THE RESEARCH PROBLEM
The Bureau of Jail Management and Penology envisions itself as a dynamic institution highly regarded for its sustained humane safekeeping and development of inmates. This is indeed a very noble vision which has guided the institution over the last 20 years. With this, the Bureau aims to enhance public safety by providing humane safekeeping and development of inmates.
In line with the vision, the Bureau endeavors to formulate policies and guidelines in the administration of all district, city and municipal jails nationwide, provide for the basic needs of inmates, and conduct activities for the development of inmates to ultimately improve their living conditions in accordance with the accepted standards set by the United Nations.
Our Constitution provides that any person accused of committing a crime is presumed innocent until proven guilty in a court of law. Thus, a person charged with a crime should not be denied of his freedom to choose and live at par with other innocent people who are not incarcerated, unless there is a good reason. In connection to this, the government is a party to several Geneva Conventions such as the International Covenant on Civil and Political Rights and the International Covenant on Economic, Social and Cultural Rights, to name a few. Our government’s formal commitment to principles of human rights and international humanitarian law has been translated into various local laws and foremost is the 1987 Philippine Constitution which has often been referred to as the Human Rights Constitution. However, in spite of all these international and local laws, the government is still unable to comply with its obligations because of very limited resources. As a result, most of our jails are unpleasant and dehumanizing. It dwells stress, boredom and can even harm the individuals and their visiting families in countless ways.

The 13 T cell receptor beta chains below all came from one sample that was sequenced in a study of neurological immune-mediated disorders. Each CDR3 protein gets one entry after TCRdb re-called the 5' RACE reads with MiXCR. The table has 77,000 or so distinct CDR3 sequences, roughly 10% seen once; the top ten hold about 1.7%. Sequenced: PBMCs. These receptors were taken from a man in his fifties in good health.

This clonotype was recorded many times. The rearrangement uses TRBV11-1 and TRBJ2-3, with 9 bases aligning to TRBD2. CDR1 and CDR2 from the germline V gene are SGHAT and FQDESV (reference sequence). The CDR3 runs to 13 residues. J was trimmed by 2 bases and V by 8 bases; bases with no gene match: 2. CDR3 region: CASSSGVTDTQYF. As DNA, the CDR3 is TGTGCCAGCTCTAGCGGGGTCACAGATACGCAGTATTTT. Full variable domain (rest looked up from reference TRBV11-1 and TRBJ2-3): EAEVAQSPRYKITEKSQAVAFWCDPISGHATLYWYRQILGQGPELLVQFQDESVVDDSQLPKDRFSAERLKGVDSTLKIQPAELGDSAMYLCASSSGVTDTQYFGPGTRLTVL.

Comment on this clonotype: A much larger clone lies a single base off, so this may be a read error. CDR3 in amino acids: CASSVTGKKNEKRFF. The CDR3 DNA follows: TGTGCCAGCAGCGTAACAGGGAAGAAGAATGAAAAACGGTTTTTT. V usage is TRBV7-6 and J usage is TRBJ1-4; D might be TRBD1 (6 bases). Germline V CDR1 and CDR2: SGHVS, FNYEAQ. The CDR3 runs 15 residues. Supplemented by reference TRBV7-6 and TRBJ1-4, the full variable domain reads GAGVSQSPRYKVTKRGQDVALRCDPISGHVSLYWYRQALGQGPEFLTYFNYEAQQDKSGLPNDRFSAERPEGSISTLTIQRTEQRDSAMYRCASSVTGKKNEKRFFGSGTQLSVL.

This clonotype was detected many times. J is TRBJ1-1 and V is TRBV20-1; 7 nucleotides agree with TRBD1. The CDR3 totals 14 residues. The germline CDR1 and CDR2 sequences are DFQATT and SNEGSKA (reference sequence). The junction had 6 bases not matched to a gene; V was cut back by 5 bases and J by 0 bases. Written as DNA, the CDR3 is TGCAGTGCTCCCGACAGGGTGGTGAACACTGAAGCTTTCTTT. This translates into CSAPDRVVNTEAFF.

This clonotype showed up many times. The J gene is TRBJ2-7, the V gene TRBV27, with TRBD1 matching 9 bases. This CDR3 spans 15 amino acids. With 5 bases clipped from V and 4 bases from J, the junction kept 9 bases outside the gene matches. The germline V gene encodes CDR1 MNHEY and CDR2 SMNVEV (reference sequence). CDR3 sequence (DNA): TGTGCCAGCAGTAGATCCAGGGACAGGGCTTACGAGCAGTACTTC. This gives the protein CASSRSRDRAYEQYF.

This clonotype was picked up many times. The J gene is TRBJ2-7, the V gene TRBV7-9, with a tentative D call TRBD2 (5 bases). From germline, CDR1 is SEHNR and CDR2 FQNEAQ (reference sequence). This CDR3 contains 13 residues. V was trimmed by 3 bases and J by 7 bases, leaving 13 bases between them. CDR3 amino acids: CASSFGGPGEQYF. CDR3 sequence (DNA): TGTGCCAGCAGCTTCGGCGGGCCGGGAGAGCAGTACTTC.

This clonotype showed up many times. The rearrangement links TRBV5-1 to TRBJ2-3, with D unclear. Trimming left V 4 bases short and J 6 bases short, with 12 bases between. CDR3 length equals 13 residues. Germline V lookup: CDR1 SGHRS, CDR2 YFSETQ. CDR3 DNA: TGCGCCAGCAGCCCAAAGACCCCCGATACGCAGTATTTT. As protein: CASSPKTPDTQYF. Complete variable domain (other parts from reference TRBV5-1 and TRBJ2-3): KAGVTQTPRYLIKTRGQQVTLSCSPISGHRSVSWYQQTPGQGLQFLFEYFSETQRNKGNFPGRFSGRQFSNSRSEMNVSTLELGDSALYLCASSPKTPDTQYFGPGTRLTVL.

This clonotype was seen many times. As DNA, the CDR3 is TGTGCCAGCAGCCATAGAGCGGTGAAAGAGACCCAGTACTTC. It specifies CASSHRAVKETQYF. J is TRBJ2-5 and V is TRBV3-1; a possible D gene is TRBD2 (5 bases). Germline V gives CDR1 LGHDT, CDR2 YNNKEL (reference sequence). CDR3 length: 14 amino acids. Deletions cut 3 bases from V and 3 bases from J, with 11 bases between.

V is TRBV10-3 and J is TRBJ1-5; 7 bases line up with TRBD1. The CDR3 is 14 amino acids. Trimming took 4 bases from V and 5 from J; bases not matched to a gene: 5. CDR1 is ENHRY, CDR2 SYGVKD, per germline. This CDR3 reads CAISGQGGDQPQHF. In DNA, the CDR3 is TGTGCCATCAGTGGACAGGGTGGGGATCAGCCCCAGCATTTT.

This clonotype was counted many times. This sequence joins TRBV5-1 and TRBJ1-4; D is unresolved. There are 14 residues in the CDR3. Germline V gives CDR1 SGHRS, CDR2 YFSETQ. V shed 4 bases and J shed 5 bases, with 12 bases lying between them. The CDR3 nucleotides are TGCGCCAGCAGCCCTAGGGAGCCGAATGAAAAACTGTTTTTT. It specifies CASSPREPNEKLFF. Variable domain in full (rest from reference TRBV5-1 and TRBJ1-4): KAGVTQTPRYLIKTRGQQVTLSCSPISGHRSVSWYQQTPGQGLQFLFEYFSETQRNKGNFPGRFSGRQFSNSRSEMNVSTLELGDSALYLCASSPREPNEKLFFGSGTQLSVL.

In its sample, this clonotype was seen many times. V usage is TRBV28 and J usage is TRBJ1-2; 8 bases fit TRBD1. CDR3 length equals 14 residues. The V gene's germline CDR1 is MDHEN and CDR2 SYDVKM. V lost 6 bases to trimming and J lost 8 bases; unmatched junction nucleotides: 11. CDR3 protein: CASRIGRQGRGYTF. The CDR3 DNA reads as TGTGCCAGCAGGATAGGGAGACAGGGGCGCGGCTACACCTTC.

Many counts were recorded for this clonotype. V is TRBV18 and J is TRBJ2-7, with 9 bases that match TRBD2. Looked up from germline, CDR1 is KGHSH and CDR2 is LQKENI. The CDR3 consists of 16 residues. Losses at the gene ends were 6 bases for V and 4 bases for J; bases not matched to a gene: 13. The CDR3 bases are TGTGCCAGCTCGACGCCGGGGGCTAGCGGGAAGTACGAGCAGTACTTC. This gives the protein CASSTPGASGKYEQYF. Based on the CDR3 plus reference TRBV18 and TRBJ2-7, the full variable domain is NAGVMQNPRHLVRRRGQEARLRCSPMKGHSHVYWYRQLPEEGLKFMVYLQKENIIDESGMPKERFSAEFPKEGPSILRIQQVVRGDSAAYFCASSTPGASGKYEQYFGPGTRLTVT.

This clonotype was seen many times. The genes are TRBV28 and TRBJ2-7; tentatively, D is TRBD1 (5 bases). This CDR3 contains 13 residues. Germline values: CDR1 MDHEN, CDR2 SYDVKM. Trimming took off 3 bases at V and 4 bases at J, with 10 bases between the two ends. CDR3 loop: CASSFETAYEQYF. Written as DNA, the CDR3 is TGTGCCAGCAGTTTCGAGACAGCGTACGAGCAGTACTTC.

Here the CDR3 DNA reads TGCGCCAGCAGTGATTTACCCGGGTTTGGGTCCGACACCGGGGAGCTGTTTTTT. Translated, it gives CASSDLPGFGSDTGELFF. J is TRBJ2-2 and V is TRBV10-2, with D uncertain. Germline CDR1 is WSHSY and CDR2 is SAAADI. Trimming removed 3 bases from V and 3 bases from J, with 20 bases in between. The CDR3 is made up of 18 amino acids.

It is therefore a great challenge on the part of the administration of the BJMP to efficiently and effectively utilize its resources in the implementation of its mandate.
And to address the increasing and recurring problems inside detention facilities not to mention the different personalities and varied needs of inmates, the Bureau of Jail Management and Penology has intensified the implementation of the Inmates Welfare and Development Program.
This study is anchored on the Maslow’s Hierarchy of Needs which states that if motivation is driven by the existence of unsatisfied needs, then it is worthwhile for a manager to understand which needs are more important for every individual under his/her management. In this regard, Abraham Maslow developed a model in which basic, low-level needs such as physiological requirements and safety must be satisfied before higher-level needs such as self-fulfillment are pursued. In this hierarchical model, when a need is mostly satisfied, it no longer motivates and the next higher need takes its place.
Maslow’s hierarchy of needs is shown in the following diagram:
Figure 1. Maslow’s Hierarchy of Needs
The Physiological Needs are those required to sustain life, such as air, water, nourishment, and sleep. According to Maslow’s theory, if such needs are not satisfied then one’s motivation will arise from the quest to satisfy them. Higher needs such as social needs and esteem are not felt until one has met the needs basic to one’s bodily functioning. For the Safety Need, once physiological needs are met, one’s attention turns to safety and security in order to be free from the threat of physical and emotional harm. Such needs might be fulfilled by living in a safe area, medical insurance, job security and financial reserves. According to Maslow’s hierarchy, if a person feels that he or she is harm’s way, higher needs will not receive much attention. Then once a person has met the lower level of physiological and safety needs, higher level needs become...